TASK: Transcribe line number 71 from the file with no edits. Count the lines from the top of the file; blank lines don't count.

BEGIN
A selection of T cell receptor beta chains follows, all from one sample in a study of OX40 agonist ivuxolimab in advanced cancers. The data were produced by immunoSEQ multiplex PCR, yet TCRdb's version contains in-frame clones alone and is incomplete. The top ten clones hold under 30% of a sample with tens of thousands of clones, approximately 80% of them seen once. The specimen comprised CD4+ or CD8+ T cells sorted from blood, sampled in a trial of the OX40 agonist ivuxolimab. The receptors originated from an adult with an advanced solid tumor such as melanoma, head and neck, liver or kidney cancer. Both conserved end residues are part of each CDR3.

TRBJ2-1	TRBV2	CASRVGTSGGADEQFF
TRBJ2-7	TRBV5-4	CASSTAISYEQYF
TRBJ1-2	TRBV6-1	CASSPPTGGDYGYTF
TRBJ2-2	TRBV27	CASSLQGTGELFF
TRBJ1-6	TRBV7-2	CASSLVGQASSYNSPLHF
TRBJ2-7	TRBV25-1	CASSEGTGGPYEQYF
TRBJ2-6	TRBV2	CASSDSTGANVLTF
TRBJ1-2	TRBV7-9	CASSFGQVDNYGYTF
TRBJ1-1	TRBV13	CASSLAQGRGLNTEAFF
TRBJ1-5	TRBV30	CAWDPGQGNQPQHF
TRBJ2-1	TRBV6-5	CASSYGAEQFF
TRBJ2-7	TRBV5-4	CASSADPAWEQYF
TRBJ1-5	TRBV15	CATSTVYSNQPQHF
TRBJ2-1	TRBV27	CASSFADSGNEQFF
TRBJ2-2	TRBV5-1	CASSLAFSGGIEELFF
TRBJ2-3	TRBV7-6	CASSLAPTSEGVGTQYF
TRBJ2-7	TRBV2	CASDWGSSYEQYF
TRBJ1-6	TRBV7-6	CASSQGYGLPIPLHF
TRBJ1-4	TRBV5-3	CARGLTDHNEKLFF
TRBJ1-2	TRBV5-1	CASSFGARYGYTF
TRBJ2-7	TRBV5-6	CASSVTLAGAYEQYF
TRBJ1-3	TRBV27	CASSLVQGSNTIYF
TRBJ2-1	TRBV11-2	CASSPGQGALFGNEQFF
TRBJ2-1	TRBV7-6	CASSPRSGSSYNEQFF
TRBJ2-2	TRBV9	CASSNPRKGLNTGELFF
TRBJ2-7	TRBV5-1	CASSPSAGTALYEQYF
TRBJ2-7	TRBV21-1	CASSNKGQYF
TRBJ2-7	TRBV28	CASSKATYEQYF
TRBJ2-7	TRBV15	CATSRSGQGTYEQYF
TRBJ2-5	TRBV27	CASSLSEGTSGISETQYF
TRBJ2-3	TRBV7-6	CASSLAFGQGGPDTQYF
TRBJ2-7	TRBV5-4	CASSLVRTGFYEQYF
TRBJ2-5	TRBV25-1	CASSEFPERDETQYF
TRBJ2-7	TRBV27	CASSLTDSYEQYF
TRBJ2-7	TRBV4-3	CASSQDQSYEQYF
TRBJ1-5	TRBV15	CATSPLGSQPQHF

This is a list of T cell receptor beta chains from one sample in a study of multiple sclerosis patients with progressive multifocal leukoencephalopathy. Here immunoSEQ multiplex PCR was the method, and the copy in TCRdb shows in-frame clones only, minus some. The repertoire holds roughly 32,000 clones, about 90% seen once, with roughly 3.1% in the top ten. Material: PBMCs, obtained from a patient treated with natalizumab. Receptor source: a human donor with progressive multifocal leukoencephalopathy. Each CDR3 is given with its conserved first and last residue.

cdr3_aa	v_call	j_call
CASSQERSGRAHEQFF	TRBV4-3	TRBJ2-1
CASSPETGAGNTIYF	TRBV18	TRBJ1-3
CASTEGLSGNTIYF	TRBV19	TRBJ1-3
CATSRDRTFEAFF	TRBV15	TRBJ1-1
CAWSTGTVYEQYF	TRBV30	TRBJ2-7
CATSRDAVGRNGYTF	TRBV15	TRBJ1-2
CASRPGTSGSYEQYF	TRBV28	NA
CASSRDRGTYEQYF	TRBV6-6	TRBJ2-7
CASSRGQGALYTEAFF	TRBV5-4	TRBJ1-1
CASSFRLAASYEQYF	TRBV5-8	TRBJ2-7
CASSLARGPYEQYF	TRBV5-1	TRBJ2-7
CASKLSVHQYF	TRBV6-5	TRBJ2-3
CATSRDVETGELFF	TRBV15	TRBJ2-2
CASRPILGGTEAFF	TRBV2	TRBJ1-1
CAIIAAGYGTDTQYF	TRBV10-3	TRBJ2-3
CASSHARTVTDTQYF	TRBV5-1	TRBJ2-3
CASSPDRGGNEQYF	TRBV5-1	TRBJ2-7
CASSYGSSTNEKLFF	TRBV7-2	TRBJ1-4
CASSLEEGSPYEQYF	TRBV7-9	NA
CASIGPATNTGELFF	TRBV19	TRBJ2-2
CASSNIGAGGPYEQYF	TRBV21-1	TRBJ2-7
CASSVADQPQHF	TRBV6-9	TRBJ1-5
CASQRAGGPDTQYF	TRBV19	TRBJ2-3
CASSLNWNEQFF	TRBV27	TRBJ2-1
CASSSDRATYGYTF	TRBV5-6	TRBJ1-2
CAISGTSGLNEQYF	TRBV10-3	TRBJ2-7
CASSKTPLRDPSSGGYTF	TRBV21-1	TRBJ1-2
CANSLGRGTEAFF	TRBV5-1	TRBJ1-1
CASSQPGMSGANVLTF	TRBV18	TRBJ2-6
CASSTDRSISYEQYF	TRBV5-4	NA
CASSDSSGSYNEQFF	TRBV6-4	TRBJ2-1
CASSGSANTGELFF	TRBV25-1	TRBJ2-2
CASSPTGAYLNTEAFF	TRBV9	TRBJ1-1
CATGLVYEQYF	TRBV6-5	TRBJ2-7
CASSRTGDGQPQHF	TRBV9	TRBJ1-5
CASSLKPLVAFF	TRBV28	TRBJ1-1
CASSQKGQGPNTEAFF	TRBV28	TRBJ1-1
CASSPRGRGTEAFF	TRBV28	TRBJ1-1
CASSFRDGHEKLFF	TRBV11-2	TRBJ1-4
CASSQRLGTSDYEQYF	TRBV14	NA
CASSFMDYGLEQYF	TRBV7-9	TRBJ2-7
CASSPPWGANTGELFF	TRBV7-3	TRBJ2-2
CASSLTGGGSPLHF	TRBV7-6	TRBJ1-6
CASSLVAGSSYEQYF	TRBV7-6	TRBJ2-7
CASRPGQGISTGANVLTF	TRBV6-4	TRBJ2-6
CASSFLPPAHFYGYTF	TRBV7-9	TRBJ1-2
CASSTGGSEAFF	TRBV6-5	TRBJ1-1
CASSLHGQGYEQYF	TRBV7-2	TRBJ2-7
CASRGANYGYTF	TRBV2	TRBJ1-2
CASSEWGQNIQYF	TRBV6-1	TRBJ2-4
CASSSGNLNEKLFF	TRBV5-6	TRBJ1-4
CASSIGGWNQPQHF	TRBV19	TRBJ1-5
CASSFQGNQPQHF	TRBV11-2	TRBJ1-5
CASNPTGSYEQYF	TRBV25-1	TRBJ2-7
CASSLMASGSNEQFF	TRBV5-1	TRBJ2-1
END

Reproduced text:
CASSGSANTGELFF	TRBV25-1	TRBJ2-2